Catholics between the ages of 18 and 59 are obliged to fast on Ash Wednesday and Good Friday. In addition, all Catholics 14 years old and older must abstain from meat on Ash Wednesday, Good Friday and all the Fridays of Lent.
Fasting as explained by the U.S. bishops means partaking of only one full meal. Some food (not equaling another full meal) is permitted at breakfast and around midday or in the evening— depending on when a person chooses to eat the main or full meal. Abstinence forbids the use of meat, but not of eggs, milk products or condiments made of animal fat.
Abstinence does not include meat juices and liquid foods made from meat. Thus, such foods as chicken broth, soups cooked or flavored with meat, meat gravies or sauces, as well as seasonings or condiments made from animal fat are not forbidden. So it is permissible to use margarine and lard. Even bacon drippings which contain little bits of meat may be poured over lettuce as seasoning.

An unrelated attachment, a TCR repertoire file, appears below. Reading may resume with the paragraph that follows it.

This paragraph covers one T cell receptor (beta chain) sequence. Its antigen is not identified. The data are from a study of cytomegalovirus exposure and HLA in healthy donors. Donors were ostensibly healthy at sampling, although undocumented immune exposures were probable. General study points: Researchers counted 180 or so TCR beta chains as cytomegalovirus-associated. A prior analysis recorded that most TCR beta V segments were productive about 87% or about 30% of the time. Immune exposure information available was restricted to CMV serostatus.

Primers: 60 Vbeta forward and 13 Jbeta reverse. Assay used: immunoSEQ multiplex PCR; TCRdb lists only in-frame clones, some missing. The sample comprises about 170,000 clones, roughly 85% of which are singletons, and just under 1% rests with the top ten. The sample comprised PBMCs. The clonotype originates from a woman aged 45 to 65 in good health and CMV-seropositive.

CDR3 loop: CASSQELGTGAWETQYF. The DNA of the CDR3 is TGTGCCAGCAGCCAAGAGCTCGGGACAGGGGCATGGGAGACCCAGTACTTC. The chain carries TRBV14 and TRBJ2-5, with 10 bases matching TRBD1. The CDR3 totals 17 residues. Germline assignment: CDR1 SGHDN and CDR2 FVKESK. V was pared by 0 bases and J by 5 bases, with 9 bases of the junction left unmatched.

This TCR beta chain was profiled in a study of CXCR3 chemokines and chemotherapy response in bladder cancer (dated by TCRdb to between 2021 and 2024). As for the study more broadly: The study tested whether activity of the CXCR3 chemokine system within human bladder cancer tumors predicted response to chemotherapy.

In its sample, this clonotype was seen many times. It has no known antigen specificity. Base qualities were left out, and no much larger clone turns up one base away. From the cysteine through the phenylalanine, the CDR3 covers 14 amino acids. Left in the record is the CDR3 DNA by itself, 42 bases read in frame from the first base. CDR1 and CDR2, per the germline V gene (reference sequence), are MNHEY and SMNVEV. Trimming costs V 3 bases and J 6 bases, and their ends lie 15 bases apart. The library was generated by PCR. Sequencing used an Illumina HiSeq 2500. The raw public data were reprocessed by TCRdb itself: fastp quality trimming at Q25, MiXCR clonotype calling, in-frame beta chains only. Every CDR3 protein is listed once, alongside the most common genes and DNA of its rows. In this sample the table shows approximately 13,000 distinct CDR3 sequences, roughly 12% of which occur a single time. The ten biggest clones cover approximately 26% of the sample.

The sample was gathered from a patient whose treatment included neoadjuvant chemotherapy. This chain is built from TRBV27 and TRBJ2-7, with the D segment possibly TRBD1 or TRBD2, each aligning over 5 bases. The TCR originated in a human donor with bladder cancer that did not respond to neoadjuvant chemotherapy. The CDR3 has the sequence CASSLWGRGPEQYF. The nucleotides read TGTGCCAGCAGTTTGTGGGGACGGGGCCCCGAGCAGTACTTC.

Each year in publishing the Lenten penance requirements, the U.S. bishops quote the teaching of the Holy Father concerning the seriousness of observing these days of penance. The obligation to do penance is a serious one; the obligation to observe, as a whole or “substantially,” the days of penance is also serious. But no one should be scrupulous in this regard; failure to observe individual days of penance is not considered serious.
Moral theologians remind us that some people are excused from fasting and/or abstinence because of sickness or other reasons. In his “Apostolic Constitution on Penance,” Pope Paul VI did more than simply reorganize Church law concerning fast and abstinence. He reminded us of the divine law that each of us in our own way does penance. We must all turn from sin and make reparation to God for our sins. We must forgive and show love for one another just as we ask for God’s love and forgiveness.
The Code of Canon Law and our bishops remind us of other works and means of doing penance: prayer, acts of self-denial, almsgiving, and works of personal charity. Attending Mass daily or several times a week, praying the rosary, making the way of the cross, attending the parish evening prayer service, teaching the illiterate to read, reading to the blind, helping at a soup kitchen, visiting the sick and shut-ins and giving an overworked mother a break by baby-sitting—all of these can be even more meaningful and demanding than simply abstaining from meat on Friday.